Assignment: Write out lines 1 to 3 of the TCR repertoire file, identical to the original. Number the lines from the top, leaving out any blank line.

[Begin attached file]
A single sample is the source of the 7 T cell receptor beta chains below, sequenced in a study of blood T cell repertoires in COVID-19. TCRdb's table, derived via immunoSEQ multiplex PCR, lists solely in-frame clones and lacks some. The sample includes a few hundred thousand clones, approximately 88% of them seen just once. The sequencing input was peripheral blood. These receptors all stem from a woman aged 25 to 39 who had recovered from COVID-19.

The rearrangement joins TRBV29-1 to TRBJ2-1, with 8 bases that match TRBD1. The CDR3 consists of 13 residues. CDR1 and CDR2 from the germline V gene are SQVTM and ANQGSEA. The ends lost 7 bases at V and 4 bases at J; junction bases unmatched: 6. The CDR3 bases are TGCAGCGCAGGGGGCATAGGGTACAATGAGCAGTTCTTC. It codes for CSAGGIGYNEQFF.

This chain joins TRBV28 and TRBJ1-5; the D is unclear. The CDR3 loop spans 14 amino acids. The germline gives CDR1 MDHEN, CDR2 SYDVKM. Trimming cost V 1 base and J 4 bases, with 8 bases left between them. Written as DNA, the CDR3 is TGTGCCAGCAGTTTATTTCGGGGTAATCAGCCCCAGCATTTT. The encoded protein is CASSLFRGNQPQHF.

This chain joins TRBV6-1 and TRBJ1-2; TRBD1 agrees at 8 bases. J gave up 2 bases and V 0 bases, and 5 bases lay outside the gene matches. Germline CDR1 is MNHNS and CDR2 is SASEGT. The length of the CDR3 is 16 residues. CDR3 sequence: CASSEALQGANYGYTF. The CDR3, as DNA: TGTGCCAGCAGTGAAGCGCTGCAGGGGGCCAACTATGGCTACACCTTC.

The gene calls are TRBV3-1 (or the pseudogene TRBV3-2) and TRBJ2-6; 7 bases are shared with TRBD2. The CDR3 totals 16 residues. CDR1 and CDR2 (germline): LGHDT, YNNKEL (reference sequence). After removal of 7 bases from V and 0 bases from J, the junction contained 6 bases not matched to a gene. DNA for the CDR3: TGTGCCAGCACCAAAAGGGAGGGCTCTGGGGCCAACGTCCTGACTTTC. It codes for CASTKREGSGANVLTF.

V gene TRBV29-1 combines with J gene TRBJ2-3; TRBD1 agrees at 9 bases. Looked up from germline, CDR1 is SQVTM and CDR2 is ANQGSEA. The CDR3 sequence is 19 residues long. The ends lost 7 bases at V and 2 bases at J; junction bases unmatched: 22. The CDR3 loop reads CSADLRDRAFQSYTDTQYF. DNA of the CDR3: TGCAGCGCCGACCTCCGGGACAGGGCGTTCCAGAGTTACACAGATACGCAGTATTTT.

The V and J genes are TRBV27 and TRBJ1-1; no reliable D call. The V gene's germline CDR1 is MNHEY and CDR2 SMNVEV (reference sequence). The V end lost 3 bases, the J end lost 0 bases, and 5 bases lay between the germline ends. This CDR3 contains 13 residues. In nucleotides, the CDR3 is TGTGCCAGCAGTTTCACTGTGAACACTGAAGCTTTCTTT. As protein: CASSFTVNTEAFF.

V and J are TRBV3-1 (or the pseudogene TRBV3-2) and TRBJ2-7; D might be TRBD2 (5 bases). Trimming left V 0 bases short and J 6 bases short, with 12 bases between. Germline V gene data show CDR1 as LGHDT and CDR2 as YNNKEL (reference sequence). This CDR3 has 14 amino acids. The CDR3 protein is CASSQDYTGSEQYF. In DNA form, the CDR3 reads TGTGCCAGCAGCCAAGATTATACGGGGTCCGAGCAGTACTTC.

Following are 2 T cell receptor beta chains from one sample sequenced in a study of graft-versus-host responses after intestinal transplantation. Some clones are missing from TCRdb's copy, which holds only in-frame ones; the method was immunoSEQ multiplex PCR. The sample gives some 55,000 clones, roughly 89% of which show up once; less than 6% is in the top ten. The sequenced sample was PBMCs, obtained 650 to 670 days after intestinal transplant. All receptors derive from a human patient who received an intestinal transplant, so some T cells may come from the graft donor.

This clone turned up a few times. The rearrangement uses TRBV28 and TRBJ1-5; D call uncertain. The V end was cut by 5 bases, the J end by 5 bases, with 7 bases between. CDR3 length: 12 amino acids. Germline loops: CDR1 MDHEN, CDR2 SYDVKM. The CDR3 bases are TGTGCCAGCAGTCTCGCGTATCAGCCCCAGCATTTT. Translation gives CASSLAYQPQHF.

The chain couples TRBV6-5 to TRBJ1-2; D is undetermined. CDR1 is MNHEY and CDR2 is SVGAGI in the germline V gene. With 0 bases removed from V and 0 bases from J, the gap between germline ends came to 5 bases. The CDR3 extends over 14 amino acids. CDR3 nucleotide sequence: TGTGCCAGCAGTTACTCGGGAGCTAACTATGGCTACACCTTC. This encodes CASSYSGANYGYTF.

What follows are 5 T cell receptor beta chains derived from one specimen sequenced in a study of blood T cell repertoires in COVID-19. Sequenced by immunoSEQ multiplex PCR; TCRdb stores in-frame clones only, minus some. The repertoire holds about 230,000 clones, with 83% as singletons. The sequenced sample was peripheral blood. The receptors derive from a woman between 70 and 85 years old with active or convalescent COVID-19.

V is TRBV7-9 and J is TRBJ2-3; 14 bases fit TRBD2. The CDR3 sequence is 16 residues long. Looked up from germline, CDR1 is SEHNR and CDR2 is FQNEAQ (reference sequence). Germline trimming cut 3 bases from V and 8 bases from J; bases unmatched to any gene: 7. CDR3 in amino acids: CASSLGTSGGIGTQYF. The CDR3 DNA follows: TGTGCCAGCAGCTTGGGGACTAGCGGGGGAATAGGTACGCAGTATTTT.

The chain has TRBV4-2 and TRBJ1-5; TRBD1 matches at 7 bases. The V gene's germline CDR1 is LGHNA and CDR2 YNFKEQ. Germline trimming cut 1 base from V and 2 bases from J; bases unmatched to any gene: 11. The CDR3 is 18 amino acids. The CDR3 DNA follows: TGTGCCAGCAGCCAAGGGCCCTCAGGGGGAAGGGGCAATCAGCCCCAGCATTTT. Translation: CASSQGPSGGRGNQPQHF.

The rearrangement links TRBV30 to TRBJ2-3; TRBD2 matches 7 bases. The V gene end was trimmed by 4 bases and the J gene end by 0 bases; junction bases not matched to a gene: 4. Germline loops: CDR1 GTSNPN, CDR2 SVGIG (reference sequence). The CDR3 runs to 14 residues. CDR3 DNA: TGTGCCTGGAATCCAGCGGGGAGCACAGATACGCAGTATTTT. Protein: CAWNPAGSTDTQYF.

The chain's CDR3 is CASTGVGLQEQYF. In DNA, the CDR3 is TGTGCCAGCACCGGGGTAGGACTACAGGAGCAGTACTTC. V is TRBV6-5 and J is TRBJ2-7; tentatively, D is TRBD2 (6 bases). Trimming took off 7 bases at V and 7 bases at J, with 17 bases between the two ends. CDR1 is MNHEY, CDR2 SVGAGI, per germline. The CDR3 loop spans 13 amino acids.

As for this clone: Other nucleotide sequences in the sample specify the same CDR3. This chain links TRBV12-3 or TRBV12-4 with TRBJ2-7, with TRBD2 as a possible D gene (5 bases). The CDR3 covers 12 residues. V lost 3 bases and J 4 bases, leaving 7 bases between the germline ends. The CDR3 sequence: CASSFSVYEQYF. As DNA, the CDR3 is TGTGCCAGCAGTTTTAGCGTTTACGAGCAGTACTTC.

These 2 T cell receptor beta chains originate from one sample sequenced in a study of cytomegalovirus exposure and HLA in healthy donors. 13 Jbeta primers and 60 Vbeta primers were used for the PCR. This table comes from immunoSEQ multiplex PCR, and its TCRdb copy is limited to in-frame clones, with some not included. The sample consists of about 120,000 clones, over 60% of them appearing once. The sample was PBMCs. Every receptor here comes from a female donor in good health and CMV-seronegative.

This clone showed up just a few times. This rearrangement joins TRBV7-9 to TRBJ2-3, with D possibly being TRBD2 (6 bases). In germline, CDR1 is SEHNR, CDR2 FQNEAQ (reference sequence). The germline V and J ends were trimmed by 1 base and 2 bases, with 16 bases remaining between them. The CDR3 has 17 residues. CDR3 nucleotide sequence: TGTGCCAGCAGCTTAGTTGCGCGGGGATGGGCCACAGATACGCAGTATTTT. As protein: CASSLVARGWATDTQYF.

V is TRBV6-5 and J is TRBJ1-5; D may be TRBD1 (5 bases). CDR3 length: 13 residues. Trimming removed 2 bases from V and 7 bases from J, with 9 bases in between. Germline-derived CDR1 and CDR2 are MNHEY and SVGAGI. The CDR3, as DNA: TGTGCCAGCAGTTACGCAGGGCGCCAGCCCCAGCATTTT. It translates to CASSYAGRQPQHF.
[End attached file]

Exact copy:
A single sample is the source of the 7 T cell receptor beta chains below, sequenced in a study of blood T cell repertoires in COVID-19. TCRdb's table, derived via immunoSEQ multiplex PCR, lists solely in-frame clones and lacks some. The sample includes a few hundred thousand clones, approximately 88% of them seen just once. The sequencing input was peripheral blood. These receptors all stem from a woman aged 25 to 39 who had recovered from COVID-19.

The rearrangement joins TRBV29-1 to TRBJ2-1, with 8 bases that match TRBD1. The CDR3 consists of 13 residues. CDR1 and CDR2 from the germline V gene are SQVTM and ANQGSEA. The ends lost 7 bases at V and 4 bases at J; junction bases unmatched: 6. The CDR3 bases are TGCAGCGCAGGGGGCATAGGGTACAATGAGCAGTTCTTC. It codes for CSAGGIGYNEQFF.

This chain joins TRBV28 and TRBJ1-5; the D is unclear. The CDR3 loop spans 14 amino acids. The germline gives CDR1 MDHEN, CDR2 SYDVKM. Trimming cost V 1 base and J 4 bases, with 8 bases left between them. Written as DNA, the CDR3 is TGTGCCAGCAGTTTATTTCGGGGTAATCAGCCCCAGCATTTT. The encoded protein is CASSLFRGNQPQHF.